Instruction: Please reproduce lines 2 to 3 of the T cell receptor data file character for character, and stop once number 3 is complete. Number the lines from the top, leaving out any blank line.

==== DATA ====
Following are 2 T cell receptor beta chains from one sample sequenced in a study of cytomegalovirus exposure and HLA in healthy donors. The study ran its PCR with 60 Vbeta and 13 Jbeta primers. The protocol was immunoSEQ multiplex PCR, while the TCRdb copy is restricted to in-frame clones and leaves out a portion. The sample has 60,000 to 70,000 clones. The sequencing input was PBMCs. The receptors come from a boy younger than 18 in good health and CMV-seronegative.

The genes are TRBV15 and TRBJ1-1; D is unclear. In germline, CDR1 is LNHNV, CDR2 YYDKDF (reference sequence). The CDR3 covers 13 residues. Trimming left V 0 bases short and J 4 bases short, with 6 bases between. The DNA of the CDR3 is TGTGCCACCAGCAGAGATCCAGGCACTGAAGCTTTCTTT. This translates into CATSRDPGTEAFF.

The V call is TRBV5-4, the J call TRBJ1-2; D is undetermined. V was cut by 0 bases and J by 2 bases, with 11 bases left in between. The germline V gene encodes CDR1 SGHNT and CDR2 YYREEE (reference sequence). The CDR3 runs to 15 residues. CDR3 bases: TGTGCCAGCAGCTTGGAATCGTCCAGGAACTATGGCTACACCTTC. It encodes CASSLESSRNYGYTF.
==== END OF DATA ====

The genes are TRBV15 and TRBJ1-1; D is unclear. In germline, CDR1 is LNHNV, CDR2 YYDKDF (reference sequence). The CDR3 covers 13 residues. Trimming left V 0 bases short and J 4 bases short, with 6 bases between. The DNA of the CDR3 is TGTGCCACCAGCAGAGATCCAGGCACTGAAGCTTTCTTT. This translates into CATSRDPGTEAFF.

The V call is TRBV5-4, the J call TRBJ1-2; D is undetermined. V was cut by 0 bases and J by 2 bases, with 11 bases left in between. The germline V gene encodes CDR1 SGHNT and CDR2 YYREEE (reference sequence). The CDR3 runs to 15 residues. CDR3 bases: TGTGCCAGCAGCTTGGAATCGTCCAGGAACTATGGCTACACCTTC. It encodes CASSLESSRNYGYTF.